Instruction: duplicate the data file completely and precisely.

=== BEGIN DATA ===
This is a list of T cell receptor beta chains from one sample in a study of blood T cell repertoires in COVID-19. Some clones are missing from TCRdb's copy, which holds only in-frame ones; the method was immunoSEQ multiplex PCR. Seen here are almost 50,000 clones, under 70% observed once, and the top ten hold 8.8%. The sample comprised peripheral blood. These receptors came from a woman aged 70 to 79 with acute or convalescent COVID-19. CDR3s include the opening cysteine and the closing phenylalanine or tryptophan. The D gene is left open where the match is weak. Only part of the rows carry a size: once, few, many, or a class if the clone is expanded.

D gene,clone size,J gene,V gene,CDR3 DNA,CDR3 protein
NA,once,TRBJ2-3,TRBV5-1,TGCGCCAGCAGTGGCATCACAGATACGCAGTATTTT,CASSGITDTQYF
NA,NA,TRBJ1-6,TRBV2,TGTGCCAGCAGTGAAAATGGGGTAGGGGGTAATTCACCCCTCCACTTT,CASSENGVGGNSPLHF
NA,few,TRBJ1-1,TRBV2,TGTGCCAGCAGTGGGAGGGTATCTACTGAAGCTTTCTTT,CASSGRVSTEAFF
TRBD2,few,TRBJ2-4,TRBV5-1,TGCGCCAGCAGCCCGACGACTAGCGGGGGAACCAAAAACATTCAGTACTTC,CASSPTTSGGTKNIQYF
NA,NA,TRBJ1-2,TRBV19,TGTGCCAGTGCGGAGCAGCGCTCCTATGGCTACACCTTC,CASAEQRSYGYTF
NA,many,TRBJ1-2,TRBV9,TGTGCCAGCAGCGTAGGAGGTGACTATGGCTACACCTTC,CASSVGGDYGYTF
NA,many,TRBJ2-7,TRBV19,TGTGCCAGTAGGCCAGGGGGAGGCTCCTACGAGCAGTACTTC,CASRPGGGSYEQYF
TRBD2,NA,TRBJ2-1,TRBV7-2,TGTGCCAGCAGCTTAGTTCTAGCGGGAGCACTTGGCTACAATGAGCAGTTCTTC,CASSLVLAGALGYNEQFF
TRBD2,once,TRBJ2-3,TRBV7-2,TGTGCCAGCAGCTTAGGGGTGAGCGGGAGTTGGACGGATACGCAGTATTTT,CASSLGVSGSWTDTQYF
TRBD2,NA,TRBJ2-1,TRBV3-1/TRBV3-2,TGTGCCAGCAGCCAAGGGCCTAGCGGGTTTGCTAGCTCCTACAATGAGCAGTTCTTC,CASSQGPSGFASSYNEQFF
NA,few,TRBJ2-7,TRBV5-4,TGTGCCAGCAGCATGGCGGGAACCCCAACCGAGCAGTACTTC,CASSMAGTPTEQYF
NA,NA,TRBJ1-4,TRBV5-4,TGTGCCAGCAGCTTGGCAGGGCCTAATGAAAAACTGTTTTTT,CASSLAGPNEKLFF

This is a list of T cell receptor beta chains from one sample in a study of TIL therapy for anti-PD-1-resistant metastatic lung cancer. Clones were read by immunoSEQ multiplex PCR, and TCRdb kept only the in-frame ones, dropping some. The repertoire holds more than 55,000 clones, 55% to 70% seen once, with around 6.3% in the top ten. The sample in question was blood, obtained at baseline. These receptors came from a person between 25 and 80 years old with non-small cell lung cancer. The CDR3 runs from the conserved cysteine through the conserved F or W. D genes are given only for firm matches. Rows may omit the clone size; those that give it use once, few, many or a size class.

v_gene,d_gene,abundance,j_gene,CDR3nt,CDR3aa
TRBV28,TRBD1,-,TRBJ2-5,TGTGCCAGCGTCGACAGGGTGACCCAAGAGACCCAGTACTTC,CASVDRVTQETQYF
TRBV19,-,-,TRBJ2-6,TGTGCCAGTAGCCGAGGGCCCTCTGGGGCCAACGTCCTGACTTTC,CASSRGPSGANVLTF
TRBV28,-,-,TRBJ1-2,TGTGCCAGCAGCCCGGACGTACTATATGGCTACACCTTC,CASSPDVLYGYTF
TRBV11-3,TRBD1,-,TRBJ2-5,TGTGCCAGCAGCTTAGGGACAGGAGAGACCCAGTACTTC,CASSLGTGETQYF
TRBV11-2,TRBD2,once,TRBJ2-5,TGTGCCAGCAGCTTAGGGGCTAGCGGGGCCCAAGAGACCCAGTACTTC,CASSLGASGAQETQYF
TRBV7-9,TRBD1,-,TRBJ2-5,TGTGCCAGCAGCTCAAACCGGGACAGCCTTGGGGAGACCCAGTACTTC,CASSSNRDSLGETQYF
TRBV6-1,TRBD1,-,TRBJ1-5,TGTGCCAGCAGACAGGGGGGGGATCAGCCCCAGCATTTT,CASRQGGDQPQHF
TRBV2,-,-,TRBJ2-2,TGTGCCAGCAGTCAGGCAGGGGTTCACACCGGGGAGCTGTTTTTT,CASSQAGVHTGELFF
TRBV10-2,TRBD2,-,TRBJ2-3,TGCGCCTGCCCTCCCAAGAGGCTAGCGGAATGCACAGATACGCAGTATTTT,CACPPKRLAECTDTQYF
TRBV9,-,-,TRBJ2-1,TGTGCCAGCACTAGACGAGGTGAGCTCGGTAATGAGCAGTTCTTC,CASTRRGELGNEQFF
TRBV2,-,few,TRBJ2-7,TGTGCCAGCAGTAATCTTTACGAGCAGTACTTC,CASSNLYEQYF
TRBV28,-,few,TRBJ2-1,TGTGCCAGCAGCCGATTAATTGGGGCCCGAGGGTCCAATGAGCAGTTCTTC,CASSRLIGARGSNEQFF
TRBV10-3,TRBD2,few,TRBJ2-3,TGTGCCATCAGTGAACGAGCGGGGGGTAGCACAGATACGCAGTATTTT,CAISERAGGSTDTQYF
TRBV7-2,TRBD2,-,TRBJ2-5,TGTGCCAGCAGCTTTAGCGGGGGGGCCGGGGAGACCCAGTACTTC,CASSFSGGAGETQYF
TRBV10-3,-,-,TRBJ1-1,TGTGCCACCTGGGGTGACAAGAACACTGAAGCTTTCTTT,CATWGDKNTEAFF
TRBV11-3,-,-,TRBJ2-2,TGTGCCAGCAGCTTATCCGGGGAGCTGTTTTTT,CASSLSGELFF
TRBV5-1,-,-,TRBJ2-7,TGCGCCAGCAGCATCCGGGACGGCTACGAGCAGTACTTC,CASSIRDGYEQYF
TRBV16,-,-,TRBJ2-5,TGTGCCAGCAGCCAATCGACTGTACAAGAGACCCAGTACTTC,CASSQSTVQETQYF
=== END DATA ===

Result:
This is a list of T cell receptor beta chains from one sample in a study of blood T cell repertoires in COVID-19. Some clones are missing from TCRdb's copy, which holds only in-frame ones; the method was immunoSEQ multiplex PCR. Seen here are almost 50,000 clones, under 70% observed once, and the top ten hold 8.8%. The sample comprised peripheral blood. These receptors came from a woman aged 70 to 79 with acute or convalescent COVID-19. CDR3s include the opening cysteine and the closing phenylalanine or tryptophan. The D gene is left open where the match is weak. Only part of the rows carry a size: once, few, many, or a class if the clone is expanded.

D gene,clone size,J gene,V gene,CDR3 DNA,CDR3 protein
NA,once,TRBJ2-3,TRBV5-1,TGCGCCAGCAGTGGCATCACAGATACGCAGTATTTT,CASSGITDTQYF
NA,NA,TRBJ1-6,TRBV2,TGTGCCAGCAGTGAAAATGGGGTAGGGGGTAATTCACCCCTCCACTTT,CASSENGVGGNSPLHF
NA,few,TRBJ1-1,TRBV2,TGTGCCAGCAGTGGGAGGGTATCTACTGAAGCTTTCTTT,CASSGRVSTEAFF
TRBD2,few,TRBJ2-4,TRBV5-1,TGCGCCAGCAGCCCGACGACTAGCGGGGGAACCAAAAACATTCAGTACTTC,CASSPTTSGGTKNIQYF
NA,NA,TRBJ1-2,TRBV19,TGTGCCAGTGCGGAGCAGCGCTCCTATGGCTACACCTTC,CASAEQRSYGYTF
NA,many,TRBJ1-2,TRBV9,TGTGCCAGCAGCGTAGGAGGTGACTATGGCTACACCTTC,CASSVGGDYGYTF
NA,many,TRBJ2-7,TRBV19,TGTGCCAGTAGGCCAGGGGGAGGCTCCTACGAGCAGTACTTC,CASRPGGGSYEQYF
TRBD2,NA,TRBJ2-1,TRBV7-2,TGTGCCAGCAGCTTAGTTCTAGCGGGAGCACTTGGCTACAATGAGCAGTTCTTC,CASSLVLAGALGYNEQFF
TRBD2,once,TRBJ2-3,TRBV7-2,TGTGCCAGCAGCTTAGGGGTGAGCGGGAGTTGGACGGATACGCAGTATTTT,CASSLGVSGSWTDTQYF
TRBD2,NA,TRBJ2-1,TRBV3-1/TRBV3-2,TGTGCCAGCAGCCAAGGGCCTAGCGGGTTTGCTAGCTCCTACAATGAGCAGTTCTTC,CASSQGPSGFASSYNEQFF
NA,few,TRBJ2-7,TRBV5-4,TGTGCCAGCAGCATGGCGGGAACCCCAACCGAGCAGTACTTC,CASSMAGTPTEQYF
NA,NA,TRBJ1-4,TRBV5-4,TGTGCCAGCAGCTTGGCAGGGCCTAATGAAAAACTGTTTTTT,CASSLAGPNEKLFF

This is a list of T cell receptor beta chains from one sample in a study of TIL therapy for anti-PD-1-resistant metastatic lung cancer. Clones were read by immunoSEQ multiplex PCR, and TCRdb kept only the in-frame ones, dropping some. The repertoire holds more than 55,000 clones, 55% to 70% seen once, with around 6.3% in the top ten. The sample in question was blood, obtained at baseline. These receptors came from a person between 25 and 80 years old with non-small cell lung cancer. The CDR3 runs from the conserved cysteine through the conserved F or W. D genes are given only for firm matches. Rows may omit the clone size; those that give it use once, few, many or a size class.

v_gene,d_gene,abundance,j_gene,CDR3nt,CDR3aa
TRBV28,TRBD1,-,TRBJ2-5,TGTGCCAGCGTCGACAGGGTGACCCAAGAGACCCAGTACTTC,CASVDRVTQETQYF
TRBV19,-,-,TRBJ2-6,TGTGCCAGTAGCCGAGGGCCCTCTGGGGCCAACGTCCTGACTTTC,CASSRGPSGANVLTF
TRBV28,-,-,TRBJ1-2,TGTGCCAGCAGCCCGGACGTACTATATGGCTACACCTTC,CASSPDVLYGYTF
TRBV11-3,TRBD1,-,TRBJ2-5,TGTGCCAGCAGCTTAGGGACAGGAGAGACCCAGTACTTC,CASSLGTGETQYF
TRBV11-2,TRBD2,once,TRBJ2-5,TGTGCCAGCAGCTTAGGGGCTAGCGGGGCCCAAGAGACCCAGTACTTC,CASSLGASGAQETQYF
TRBV7-9,TRBD1,-,TRBJ2-5,TGTGCCAGCAGCTCAAACCGGGACAGCCTTGGGGAGACCCAGTACTTC,CASSSNRDSLGETQYF
TRBV6-1,TRBD1,-,TRBJ1-5,TGTGCCAGCAGACAGGGGGGGGATCAGCCCCAGCATTTT,CASRQGGDQPQHF
TRBV2,-,-,TRBJ2-2,TGTGCCAGCAGTCAGGCAGGGGTTCACACCGGGGAGCTGTTTTTT,CASSQAGVHTGELFF
TRBV10-2,TRBD2,-,TRBJ2-3,TGCGCCTGCCCTCCCAAGAGGCTAGCGGAATGCACAGATACGCAGTATTTT,CACPPKRLAECTDTQYF
TRBV9,-,-,TRBJ2-1,TGTGCCAGCACTAGACGAGGTGAGCTCGGTAATGAGCAGTTCTTC,CASTRRGELGNEQFF
TRBV2,-,few,TRBJ2-7,TGTGCCAGCAGTAATCTTTACGAGCAGTACTTC,CASSNLYEQYF
TRBV28,-,few,TRBJ2-1,TGTGCCAGCAGCCGATTAATTGGGGCCCGAGGGTCCAATGAGCAGTTCTTC,CASSRLIGARGSNEQFF
TRBV10-3,TRBD2,few,TRBJ2-3,TGTGCCATCAGTGAACGAGCGGGGGGTAGCACAGATACGCAGTATTTT,CAISERAGGSTDTQYF
TRBV7-2,TRBD2,-,TRBJ2-5,TGTGCCAGCAGCTTTAGCGGGGGGGCCGGGGAGACCCAGTACTTC,CASSFSGGAGETQYF
TRBV10-3,-,-,TRBJ1-1,TGTGCCACCTGGGGTGACAAGAACACTGAAGCTTTCTTT,CATWGDKNTEAFF
TRBV11-3,-,-,TRBJ2-2,TGTGCCAGCAGCTTATCCGGGGAGCTGTTTTTT,CASSLSGELFF
TRBV5-1,-,-,TRBJ2-7,TGCGCCAGCAGCATCCGGGACGGCTACGAGCAGTACTTC,CASSIRDGYEQYF
TRBV16,-,-,TRBJ2-5,TGTGCCAGCAGCCAATCGACTGTACAAGAGACCCAGTACTTC,CASSQSTVQETQYF